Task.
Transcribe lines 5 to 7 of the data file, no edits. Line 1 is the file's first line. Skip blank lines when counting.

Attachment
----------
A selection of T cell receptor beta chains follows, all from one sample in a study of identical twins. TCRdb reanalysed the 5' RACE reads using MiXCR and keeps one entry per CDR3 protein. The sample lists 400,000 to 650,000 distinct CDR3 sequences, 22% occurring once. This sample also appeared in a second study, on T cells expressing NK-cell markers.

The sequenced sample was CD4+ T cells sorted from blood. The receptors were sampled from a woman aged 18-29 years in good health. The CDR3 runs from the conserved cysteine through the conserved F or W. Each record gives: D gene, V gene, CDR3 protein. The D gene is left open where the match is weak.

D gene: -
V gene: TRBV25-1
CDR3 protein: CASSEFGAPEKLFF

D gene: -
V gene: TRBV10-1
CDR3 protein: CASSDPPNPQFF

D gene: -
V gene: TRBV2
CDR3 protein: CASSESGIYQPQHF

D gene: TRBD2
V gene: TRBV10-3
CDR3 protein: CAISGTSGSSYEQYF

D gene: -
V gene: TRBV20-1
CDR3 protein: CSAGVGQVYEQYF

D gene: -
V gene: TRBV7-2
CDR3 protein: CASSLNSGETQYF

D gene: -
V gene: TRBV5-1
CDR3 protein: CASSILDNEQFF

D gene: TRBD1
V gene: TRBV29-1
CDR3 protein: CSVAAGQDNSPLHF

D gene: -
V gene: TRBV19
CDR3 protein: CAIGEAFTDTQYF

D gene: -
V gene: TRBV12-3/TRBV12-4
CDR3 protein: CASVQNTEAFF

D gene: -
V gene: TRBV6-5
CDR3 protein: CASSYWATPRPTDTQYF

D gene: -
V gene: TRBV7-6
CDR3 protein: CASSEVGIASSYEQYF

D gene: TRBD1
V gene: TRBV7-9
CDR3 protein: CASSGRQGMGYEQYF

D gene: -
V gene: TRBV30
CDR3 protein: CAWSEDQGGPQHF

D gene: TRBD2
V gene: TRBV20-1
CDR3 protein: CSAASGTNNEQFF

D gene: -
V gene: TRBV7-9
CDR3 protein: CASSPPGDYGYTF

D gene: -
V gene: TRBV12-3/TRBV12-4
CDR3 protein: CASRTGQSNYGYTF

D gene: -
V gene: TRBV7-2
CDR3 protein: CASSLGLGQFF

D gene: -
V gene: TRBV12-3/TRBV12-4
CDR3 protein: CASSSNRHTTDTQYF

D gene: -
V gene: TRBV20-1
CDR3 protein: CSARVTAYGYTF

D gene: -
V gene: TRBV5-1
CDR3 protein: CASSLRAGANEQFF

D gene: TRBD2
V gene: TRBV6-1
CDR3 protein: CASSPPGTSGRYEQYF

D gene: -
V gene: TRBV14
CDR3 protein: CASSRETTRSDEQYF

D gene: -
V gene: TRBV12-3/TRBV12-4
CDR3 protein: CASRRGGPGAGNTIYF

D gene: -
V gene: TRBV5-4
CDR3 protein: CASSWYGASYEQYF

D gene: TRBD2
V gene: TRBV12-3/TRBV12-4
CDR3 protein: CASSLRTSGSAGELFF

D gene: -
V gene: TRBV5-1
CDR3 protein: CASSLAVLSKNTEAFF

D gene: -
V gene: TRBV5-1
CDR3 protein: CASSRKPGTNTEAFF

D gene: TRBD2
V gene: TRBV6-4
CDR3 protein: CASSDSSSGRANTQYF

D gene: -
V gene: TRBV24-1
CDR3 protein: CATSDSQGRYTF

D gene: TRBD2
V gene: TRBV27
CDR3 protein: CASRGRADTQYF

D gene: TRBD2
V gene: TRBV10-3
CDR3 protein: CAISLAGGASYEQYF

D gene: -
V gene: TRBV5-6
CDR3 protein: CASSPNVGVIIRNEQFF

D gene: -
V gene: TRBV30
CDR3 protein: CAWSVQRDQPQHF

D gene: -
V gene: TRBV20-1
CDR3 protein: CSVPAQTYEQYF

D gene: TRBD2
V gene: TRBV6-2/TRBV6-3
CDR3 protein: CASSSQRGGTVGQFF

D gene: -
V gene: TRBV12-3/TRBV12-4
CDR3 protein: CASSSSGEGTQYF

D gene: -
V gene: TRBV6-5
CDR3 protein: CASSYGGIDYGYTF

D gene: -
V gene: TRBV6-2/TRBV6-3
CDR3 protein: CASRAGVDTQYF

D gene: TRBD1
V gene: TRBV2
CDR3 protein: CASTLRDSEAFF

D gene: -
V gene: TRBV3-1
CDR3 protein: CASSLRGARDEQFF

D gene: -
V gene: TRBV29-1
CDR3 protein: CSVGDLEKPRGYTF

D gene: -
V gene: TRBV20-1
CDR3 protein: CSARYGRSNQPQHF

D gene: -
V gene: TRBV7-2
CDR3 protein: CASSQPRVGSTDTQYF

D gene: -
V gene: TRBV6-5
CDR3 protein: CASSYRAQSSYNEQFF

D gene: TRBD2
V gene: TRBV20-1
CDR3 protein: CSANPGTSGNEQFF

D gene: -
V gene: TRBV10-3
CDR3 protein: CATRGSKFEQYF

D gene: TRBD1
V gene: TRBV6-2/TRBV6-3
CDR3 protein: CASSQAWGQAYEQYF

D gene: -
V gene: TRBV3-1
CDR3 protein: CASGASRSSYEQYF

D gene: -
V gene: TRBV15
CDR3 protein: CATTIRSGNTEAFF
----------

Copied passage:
CDR3 protein: CASSEFGAPEKLFF

D gene: -
V gene: TRBV10-1